The Tyranny of the Heirloom [New York Times]

Leave a comment

Filed under journalism


Perry Ellis

The Mrs. and I are exhausted but delighted to introduce the greater Paxtropolitan area to Samuel Caesar Ellis, in the red hat and weighing in at 7 pounds, 5.8 ounces. After he gains a little more weight he’s going to give those zombies hell.


Filed under Parenthood, reproduction, science

Buster is a Beast!

Pax Arcana

The extended tribe of Pax Arcanians got about 7 pounds heavier yesterday, when our man Perry Ellis and the balanced and tolerant Mrs. Perry Ellis gave birth to their first child.

Perry reports today that the kid is “amazing” and that mom and baby are healthy.

Many pints will be quaffed from the horn this evening in celebration. Congratulations!


Filed under science

Friday Random 10: Keep Crappy Beer American Edition

Pax Arcana

A few months ago we discussed briefly the merger of Coors and Miller — and the absurd marketing gimmicks that are sure to follow such consolidation.

The good news, for lovers of beer-flavored water, is that Anheuser-Busch is fighting the good fight against a hostile takeover bid from Belgian beer behemoth InBev. This article in the Chicago Tribune sums it all up pretty neatly. The people of St. Louis, it seems, are prepared to go to war with Belgium if this thing happens:

“People do get lumps in their throats and tears in their eyes when the Clydesdales go by,” said Robert Archibald, president and CEO of the Missouri History Museum. “People think of the brewery and St. Louis in the same sentence. I don’t think there’s anything like this relationship anywhere.”

We think Budweiser is pretty crappy beer, having been diluted down to a pale imitator of the better German pilsners. But I’m pretty happy the company is putting up a fight on this. That is all. No snark.

The songs:

Lovely Rita — The Beatles
Tonight I have to Leave it — Shout Out Louds
I Can Change — John Legend
Make War — Bright Eyes
Lost in the Woods — Pete and the Pirates
Mama’s Trippin — Ben Harper
EMI — Sex Pistols
Our Life is Not a Movie Or Maybe — Okkervil River
Give up the Funk — Parliament
Signed, Sealed, Delivered, I’m Yours — Stevie Wonder

Bonus Video:

Desired Constellation (Bjork cover) — Paolo Angeli

The Rules: The Friday Random 10 is exactly that — random. We open up our iTunes, set the thing on shuffle, and listen to 10 songs. We are not permitted to skip any out of embarrassment or fear of redundancy. Commenters are encouraged to post their own.


Filed under music

Manny Ramirez can see into the future

Pax Arcana

We’ve already confirmed that Manny Ramirez is the smartest baseball player in the world, but what we didn’t know is that the success rate of highly skilled hitters like Ramirez is largely a function of their ability to see into the future.

That’s according to ABC News, which interviewed a bunch of scientists to figure out exactly how anyone can hit a baseball traveling at close to 100 miles an hour from only 60 feet, 6 inches away. Everything we know about cognition and reflexes says that should be impossible.

The answer is that batters are actually swinging at a ball they haven’t really “seen” yet:

“The batter can’t actually react to what he sees, because [the ball] would be past him” by the time he reacts, said Richard A. Andersen, professor of neuroscience at the California Institute of Technology. The batter’s brain may not be fast enough, but Andersen’s research suggests it can make up for that by predicting the future.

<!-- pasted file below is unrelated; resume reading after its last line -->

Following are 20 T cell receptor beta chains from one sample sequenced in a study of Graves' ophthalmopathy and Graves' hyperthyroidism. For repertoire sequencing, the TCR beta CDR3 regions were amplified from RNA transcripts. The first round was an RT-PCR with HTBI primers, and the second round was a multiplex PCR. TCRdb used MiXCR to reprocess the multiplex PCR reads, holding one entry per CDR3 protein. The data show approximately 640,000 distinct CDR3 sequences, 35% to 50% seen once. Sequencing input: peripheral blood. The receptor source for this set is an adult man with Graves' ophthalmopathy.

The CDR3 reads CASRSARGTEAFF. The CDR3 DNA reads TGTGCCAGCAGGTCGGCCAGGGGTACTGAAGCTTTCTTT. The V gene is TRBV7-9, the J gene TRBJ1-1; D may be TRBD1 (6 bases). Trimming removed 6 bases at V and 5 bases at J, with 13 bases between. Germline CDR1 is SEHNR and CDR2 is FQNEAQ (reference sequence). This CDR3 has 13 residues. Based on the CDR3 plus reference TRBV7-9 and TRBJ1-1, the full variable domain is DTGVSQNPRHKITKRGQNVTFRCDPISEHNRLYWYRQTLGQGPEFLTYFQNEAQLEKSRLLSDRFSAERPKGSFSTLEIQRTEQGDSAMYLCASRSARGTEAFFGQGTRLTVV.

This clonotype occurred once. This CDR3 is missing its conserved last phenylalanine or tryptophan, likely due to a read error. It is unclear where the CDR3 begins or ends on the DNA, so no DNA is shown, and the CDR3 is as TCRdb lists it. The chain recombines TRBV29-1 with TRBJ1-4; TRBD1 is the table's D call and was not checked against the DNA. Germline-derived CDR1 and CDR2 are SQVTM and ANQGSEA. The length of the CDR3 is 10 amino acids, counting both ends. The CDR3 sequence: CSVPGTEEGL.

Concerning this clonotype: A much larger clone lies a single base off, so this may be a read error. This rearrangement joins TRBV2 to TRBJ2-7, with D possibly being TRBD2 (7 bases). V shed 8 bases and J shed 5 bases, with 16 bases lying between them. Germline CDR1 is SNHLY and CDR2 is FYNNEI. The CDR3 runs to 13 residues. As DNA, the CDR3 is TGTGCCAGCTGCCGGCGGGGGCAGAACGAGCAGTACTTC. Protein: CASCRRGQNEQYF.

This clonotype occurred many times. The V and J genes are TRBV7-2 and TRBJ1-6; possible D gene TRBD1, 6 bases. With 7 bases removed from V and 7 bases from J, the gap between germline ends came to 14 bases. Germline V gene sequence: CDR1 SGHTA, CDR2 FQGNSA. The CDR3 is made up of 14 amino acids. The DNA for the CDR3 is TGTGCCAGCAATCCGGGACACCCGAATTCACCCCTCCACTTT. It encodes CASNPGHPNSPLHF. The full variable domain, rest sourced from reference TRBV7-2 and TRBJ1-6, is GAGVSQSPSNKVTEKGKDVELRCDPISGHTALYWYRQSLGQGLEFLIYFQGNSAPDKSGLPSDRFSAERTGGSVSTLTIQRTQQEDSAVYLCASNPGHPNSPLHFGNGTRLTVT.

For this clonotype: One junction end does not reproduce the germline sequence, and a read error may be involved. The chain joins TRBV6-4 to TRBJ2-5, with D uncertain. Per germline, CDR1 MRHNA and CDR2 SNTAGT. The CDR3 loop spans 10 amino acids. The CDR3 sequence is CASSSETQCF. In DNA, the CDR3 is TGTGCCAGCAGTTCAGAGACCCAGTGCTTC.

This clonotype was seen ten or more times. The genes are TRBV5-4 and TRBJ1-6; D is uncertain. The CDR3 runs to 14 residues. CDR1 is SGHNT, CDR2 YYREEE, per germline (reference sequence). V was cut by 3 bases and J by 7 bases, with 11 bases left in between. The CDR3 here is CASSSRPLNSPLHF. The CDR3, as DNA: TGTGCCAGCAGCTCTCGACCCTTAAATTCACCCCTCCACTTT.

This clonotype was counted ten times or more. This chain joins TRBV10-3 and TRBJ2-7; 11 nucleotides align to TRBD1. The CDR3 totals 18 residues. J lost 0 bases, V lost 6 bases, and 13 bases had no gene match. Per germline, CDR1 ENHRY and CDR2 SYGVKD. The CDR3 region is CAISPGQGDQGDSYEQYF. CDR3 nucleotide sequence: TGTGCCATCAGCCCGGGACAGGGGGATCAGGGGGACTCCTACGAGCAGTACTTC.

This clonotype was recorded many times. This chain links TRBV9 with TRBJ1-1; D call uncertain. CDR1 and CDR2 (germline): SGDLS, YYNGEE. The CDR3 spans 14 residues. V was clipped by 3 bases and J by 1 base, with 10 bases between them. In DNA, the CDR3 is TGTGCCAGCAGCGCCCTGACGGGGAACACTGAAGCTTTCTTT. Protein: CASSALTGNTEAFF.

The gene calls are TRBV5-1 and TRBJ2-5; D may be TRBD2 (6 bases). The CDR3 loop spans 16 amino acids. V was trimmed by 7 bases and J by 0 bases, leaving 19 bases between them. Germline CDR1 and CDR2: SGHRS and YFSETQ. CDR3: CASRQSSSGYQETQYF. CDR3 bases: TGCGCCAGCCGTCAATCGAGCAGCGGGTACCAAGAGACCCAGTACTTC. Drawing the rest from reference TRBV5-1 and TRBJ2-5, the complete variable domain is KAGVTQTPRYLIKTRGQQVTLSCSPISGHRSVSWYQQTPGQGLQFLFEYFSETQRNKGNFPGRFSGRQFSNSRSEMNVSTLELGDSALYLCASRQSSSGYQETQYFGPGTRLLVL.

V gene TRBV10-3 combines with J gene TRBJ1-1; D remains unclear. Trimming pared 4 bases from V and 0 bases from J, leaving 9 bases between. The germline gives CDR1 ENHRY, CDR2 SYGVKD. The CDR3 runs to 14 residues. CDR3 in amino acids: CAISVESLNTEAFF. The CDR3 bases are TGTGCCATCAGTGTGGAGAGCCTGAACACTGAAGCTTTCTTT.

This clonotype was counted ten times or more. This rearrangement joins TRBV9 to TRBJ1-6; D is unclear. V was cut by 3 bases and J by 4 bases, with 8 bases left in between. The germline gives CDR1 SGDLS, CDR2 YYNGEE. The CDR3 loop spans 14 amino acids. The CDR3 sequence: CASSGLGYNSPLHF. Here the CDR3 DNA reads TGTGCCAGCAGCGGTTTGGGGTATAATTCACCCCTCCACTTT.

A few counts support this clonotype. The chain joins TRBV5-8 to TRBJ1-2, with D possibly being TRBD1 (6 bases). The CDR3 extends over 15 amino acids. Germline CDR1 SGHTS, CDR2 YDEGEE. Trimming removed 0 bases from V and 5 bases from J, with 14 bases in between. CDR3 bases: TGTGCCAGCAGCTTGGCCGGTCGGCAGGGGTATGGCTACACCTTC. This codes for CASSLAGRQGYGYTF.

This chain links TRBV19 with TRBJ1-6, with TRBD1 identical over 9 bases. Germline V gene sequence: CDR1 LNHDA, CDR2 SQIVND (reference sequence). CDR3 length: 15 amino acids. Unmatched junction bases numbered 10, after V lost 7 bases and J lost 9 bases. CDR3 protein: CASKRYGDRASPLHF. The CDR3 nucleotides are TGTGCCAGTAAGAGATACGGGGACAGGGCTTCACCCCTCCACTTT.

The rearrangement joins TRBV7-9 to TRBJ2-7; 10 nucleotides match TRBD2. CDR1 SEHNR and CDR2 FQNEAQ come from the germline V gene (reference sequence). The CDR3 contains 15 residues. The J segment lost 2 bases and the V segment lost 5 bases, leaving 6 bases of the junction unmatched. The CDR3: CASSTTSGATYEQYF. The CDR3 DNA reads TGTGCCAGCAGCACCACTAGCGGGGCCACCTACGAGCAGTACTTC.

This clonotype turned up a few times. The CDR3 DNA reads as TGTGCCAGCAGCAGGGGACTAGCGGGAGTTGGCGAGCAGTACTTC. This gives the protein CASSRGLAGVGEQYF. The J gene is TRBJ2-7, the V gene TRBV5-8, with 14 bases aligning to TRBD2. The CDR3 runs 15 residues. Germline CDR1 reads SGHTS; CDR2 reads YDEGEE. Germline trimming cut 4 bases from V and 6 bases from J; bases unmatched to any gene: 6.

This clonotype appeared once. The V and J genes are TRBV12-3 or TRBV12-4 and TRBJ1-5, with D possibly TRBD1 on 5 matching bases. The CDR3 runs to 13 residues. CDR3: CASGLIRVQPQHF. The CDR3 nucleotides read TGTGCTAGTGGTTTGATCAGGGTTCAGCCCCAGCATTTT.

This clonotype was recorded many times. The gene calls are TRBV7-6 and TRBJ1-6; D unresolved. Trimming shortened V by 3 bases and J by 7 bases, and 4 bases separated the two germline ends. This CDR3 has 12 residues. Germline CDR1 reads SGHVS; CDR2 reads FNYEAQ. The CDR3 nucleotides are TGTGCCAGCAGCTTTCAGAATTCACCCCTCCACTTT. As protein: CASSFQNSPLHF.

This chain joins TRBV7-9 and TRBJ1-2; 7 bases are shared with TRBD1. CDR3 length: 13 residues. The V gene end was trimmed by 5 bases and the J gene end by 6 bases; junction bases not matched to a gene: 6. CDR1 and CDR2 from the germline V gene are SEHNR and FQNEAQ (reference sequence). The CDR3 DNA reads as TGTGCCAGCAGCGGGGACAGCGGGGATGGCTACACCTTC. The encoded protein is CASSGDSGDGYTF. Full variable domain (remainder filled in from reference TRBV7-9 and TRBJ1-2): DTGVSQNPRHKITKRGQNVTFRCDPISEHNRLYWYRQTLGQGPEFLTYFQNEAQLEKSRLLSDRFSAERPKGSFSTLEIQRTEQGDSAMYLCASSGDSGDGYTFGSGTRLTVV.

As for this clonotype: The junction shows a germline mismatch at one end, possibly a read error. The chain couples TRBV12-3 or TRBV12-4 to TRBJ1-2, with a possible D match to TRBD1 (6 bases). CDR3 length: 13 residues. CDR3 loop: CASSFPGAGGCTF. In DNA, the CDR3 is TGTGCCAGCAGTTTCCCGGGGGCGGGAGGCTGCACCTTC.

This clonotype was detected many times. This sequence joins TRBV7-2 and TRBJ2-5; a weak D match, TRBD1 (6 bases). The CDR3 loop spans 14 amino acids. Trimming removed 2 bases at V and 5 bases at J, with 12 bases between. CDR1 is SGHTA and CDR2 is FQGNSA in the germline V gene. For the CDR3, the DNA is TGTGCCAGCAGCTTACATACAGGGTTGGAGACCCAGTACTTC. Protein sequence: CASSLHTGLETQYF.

The batter picks up visual clues, such as how the pitcher is holding the ball, to predict where the ball will be in less than a second, Andersen said in a telephone interview. And of course the batter probably also knows a lot about the pitcher, including his favorite pitches.

The article also points out that the time between when the pitcher releases the ball to when it crosses the plate is shorter than the span between heart beats. With the exception of Alex Rodriguez, of course, who had his heart surgically replaced by a computer built by marketing executives.

Why Even Great Batters Strike Out [ABC News]


Filed under baseball

I breathe on the wrong foot

Pax Arcana

Not Pax ArcanaYesterday, against the advice of my team of modeling agents and insurance adjusters from Lloyd’s of London, Pax Arcana ran the 3-mile Chase Corporate Challenge in downtown Boston.

Actually, I only ran about 2.75 miles of it.

For two city blocks about two-thirds of the way through, I was forced to slow to a walk with side stitches — those stabbing pains in your rib cage people occasionally get while running.

Here’s the thing — I get them every single time I run. I have since I was a kid. That’s partly why I gave up on running-intensive sports like soccer and gazelle tackling.

This morning I decided to consult my physician — Dr. Google — to see if I could find out what the hell side stitches are and why I get them so often.

Turns out I am breathing on the wrong foot. Maybe.


Exhaling when the right foot hits the ground causes greater forces on the liver (which is on the right side just below the rib cage). So just as the liver is dropping down the diaphragm raises for the exhalation. It is believed this repeated stretching leads to spasms in the diaphragm.

One possible solution is to focus on breathing out when your left foot hits the ground. As if I don’t have enough to think about with all those skinny people behind me yelling at my manservant to stop throwing rose petals on the ground. A debt of honor is a debt of honor, people.

The Side Stitch []

Added: Most of the runners out there yesterday wore shirts representing their law firms, investment banks, or consulting firms. What was Pax Arcana representing?

You damn right.


Filed under sports

Wii Fit looks great with anything from Ikea

Pax Arcana

From the makers of the big ass table video comes a sensible look at the Wii Fit goofiness.

Leave a comment

Filed under tech